Include these foods in your diet to harness your #TruePotential:

  1. Fiber
    Fiber is important for metabolism and nutrient absorption.
    Food Sources: Wholegrain bread and oats, barley and rye, fruits such as berries, pears, melon, and oranges. Vegetables such as broccoli, carrots and sweetcorn, peas, beans, and pulses.
  2. Calcium
    Calcium helps to strengthen bones.
    Food Sources: Milk, cheese, and other dairy foods, broccoli, cabbage, and okra.
  3. Iron
    Iron is an integral part of hemoglobin which is essential for oxygen transport to cells and the production of red blood cells.
    Food Sources: Animal-based foods are the best source of Iron, especially red meat. Chicken, eggs, fish, spinach, and broccoli are also good sources of Iron.
  4. Iodine
    The young adult women are future mothers; iodine deficiency in them can affect the newborns, resulting in neonatal hypothyroidism. Iodine is a trace element (micronutrient) that plays a vital role in the synthesis of thyroid hormones that are crucial for growth and development.
    Food Sources: Iodized salt, fish such as cod and tuna, seafood, eggs, shrimp.

In your 30s

Good sexual and reproductive health is important for women’s general health and wellbeing in their late 20s and early 30s. Unfortunately, the fertility of women starts to decrease from the mid-20s onwards due to estrogen imbalance.

An unbalanced caloric and protein intake due to incorrect food consumption, responsible for severe under- or overweight, leads to alterations of the ovarian function with subsequent increase in infertility. Moreover, nutritional factors may influence not only oocyte maturation but also the quality of embryos and the efficiency of implantation.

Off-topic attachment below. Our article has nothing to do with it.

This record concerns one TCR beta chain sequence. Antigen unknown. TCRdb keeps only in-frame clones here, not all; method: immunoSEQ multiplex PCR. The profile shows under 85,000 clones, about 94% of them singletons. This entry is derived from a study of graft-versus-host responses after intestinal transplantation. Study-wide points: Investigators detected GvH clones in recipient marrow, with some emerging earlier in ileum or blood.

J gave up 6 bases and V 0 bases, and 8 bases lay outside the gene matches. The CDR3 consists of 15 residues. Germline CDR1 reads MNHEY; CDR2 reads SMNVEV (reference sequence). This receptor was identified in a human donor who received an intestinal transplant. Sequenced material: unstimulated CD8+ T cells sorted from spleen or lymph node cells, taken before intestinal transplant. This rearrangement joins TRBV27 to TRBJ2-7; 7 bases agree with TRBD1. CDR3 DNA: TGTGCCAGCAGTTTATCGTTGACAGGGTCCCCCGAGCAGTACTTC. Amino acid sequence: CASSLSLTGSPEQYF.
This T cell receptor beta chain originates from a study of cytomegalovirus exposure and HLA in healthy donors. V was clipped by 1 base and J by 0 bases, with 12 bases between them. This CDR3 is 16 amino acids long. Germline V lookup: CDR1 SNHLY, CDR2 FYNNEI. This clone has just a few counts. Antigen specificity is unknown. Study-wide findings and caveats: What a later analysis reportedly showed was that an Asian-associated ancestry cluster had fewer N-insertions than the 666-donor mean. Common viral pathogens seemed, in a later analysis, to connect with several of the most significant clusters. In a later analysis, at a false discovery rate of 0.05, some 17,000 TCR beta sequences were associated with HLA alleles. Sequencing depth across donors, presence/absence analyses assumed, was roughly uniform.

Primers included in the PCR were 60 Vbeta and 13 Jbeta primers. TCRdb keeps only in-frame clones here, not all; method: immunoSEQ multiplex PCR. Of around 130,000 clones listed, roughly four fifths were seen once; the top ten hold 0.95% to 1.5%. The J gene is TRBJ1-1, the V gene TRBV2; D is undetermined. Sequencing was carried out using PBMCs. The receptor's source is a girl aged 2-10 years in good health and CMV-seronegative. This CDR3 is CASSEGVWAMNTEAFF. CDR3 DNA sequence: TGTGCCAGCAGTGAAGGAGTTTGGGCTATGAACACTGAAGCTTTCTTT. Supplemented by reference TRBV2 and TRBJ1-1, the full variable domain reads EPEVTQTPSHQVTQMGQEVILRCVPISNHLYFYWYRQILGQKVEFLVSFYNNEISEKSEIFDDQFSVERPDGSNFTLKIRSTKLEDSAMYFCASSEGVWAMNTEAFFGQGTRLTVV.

During this age, women are most active at their workplace and household chores. This increases their energy demand significantly. Coupled with declining physical strength, it takes a toll on their health.

A correct balance of proteins, carbohydrates, lipids, antioxidants, Vitamins, and minerals in the daily diet provides essential benefits for optimal female reproductive health, reduces the risk of infertility and provides adequate energy for daily activities.

Include these foods in your diet to harness your #TruePotential:

  1. Fiber
    Fiber is important for metabolism and nutrient absorption.
    Food Sources: Wholegrain bread and oats, barley and rye, fruits such as berries, pears, melon, and oranges. Vegetables such as broccoli, carrots and sweetcorn, peas, beans, and pulses.
  2. Vitamins
    Vitamins play several roles in the body including providing energy, bolstering immunity, repair cellular damage, and convert food into energy.
    Food Sources: Leafy vegetables, brown rice, red meat, poultry, fish, eggs, milk, cheese, beans.
  3. Antioxidant
    Antioxidants help in energy production and prevention from free radical damage.
    Food Sources: Cranberries, red grapes, cherries, pears, guava, oranges.

In your 40s

Loss of estrogen production by the ovaries is a major aging process of this age group. This is also known as menopause. This age-dependent natural decline in estrogen causes a progressive decrease of muscle mass and strength and bone density due to its role in Calcium and protein metabolism.

In addition, the decline in estrogen affects the collagen synthesis of the skin that leads to thinning of the skin, decreased elasticity, increased wrinkle formation.

Include these foods in your diet to harness your #TruePotential:

  1. Protein
    Proteins are essential for muscle mass and tissue repair.
    Food Sources: Lean meat, poultry, and fish, eggs, dairy products like milk, yogurt, and cheese, pulses are good sources of protein.
  2. Calcium